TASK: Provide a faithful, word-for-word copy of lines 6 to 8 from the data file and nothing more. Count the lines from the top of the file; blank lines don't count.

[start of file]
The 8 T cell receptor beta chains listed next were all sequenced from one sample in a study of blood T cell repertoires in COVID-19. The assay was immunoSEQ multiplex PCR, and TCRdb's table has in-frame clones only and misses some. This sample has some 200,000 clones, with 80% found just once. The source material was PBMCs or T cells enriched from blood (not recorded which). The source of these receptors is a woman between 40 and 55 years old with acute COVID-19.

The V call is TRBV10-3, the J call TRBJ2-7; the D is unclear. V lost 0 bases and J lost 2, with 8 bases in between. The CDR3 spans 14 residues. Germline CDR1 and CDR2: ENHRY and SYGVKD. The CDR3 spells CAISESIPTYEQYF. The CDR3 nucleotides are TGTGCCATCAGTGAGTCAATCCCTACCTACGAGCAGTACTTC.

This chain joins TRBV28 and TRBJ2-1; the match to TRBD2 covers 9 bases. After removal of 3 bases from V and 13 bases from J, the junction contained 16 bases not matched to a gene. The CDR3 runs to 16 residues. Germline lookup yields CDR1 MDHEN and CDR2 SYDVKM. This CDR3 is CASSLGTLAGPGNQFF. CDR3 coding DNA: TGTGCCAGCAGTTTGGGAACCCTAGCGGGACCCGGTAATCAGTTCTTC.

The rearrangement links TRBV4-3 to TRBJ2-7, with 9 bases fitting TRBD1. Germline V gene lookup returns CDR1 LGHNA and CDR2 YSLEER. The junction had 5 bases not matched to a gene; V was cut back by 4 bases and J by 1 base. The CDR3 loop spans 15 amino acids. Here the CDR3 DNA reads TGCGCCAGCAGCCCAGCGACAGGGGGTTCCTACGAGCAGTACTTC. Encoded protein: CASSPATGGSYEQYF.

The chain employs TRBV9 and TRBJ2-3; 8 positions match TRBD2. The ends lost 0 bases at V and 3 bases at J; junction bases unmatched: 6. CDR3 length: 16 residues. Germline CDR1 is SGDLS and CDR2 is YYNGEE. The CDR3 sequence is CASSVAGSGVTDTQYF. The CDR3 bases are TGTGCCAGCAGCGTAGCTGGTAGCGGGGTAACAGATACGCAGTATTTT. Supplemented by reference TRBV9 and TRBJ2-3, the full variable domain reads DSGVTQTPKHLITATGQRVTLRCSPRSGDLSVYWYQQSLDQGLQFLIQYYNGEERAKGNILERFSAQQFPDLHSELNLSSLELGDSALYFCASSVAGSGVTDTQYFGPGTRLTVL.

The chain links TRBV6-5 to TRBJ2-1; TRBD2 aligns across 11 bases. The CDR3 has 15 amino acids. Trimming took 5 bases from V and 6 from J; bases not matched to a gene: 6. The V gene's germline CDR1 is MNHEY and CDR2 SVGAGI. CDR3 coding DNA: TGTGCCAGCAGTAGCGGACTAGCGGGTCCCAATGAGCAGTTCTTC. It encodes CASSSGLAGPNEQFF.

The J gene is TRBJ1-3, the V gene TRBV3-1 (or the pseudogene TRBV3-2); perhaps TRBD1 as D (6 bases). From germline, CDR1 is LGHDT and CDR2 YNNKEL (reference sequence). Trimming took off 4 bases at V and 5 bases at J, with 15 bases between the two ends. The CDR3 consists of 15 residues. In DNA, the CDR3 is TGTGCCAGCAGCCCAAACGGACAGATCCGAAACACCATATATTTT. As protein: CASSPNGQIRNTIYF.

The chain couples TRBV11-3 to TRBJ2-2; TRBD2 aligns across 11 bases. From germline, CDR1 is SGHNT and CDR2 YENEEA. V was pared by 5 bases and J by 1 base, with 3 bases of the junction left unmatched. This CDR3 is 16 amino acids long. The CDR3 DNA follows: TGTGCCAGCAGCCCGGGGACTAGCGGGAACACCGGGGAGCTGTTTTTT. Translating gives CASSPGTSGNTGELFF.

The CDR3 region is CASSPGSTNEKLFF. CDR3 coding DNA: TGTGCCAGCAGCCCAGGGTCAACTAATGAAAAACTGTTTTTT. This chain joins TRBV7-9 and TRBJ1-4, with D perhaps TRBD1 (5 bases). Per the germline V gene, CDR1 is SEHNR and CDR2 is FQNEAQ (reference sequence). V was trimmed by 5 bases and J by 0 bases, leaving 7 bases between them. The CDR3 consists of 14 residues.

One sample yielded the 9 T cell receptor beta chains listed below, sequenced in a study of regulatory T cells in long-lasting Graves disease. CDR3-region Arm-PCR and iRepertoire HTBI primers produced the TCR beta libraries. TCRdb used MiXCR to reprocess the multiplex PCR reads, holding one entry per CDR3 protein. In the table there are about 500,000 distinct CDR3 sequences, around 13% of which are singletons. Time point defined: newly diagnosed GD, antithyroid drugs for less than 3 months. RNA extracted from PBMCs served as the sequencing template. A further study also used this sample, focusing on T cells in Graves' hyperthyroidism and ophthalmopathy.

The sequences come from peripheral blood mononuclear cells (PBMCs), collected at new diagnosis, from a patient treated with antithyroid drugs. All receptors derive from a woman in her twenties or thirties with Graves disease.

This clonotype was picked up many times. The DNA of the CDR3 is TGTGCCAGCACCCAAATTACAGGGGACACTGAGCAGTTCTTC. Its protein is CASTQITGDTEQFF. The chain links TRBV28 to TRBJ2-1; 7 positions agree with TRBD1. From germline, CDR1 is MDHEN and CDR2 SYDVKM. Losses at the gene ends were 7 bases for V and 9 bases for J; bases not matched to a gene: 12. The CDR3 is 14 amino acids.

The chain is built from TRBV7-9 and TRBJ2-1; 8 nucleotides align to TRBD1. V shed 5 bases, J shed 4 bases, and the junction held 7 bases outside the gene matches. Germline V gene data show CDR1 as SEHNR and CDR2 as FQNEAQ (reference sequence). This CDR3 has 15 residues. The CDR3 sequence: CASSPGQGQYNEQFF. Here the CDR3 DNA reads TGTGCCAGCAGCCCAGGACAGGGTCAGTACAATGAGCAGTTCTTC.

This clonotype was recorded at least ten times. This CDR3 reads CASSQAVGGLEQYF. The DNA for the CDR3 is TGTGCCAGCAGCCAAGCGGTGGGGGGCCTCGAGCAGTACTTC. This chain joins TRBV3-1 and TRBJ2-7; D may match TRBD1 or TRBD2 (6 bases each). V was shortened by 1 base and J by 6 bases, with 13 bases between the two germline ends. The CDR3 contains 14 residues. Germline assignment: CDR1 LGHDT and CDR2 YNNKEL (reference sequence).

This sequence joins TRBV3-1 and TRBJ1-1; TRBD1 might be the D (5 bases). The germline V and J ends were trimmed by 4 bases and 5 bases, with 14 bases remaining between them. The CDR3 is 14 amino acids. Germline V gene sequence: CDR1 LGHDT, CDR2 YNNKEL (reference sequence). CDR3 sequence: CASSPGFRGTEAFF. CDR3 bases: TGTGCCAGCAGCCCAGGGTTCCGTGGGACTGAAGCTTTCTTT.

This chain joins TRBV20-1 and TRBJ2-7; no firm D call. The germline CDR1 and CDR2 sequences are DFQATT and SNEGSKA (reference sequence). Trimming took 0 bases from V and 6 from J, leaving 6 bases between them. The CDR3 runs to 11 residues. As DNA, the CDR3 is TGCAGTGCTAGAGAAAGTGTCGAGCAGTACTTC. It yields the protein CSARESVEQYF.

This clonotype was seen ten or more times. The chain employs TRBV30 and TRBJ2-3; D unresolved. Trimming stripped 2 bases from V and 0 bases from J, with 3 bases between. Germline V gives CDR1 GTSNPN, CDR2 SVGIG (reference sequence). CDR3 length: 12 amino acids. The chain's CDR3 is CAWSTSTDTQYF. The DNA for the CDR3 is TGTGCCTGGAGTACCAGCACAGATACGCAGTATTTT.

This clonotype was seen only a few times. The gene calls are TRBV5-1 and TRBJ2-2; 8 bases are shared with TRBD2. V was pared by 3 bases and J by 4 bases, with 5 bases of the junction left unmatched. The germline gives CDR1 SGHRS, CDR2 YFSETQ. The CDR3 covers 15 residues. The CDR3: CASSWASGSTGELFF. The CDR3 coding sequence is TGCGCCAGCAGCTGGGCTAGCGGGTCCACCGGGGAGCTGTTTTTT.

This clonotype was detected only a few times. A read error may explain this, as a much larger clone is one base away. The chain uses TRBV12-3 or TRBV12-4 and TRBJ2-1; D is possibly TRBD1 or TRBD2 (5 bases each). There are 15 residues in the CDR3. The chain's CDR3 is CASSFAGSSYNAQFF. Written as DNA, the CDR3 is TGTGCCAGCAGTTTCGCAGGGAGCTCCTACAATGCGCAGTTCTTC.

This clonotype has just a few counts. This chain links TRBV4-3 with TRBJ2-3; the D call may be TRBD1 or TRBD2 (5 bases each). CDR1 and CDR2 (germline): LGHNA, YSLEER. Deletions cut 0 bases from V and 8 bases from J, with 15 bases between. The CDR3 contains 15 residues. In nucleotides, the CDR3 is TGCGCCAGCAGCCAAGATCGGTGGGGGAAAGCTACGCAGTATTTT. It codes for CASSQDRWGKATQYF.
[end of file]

The chain links TRBV6-5 to TRBJ2-1; TRBD2 aligns across 11 bases. The CDR3 has 15 amino acids. Trimming took 5 bases from V and 6 from J; bases not matched to a gene: 6. The V gene's germline CDR1 is MNHEY and CDR2 SVGAGI. CDR3 coding DNA: TGTGCCAGCAGTAGCGGACTAGCGGGTCCCAATGAGCAGTTCTTC. It encodes CASSSGLAGPNEQFF.

The J gene is TRBJ1-3, the V gene TRBV3-1 (or the pseudogene TRBV3-2); perhaps TRBD1 as D (6 bases). From germline, CDR1 is LGHDT and CDR2 YNNKEL (reference sequence). Trimming took off 4 bases at V and 5 bases at J, with 15 bases between the two ends. The CDR3 consists of 15 residues. In DNA, the CDR3 is TGTGCCAGCAGCCCAAACGGACAGATCCGAAACACCATATATTTT. As protein: CASSPNGQIRNTIYF.

The chain couples TRBV11-3 to TRBJ2-2; TRBD2 aligns across 11 bases. From germline, CDR1 is SGHNT and CDR2 YENEEA. V was pared by 5 bases and J by 1 base, with 3 bases of the junction left unmatched. This CDR3 is 16 amino acids long. The CDR3 DNA follows: TGTGCCAGCAGCCCGGGGACTAGCGGGAACACCGGGGAGCTGTTTTTT. Translating gives CASSPGTSGNTGELFF.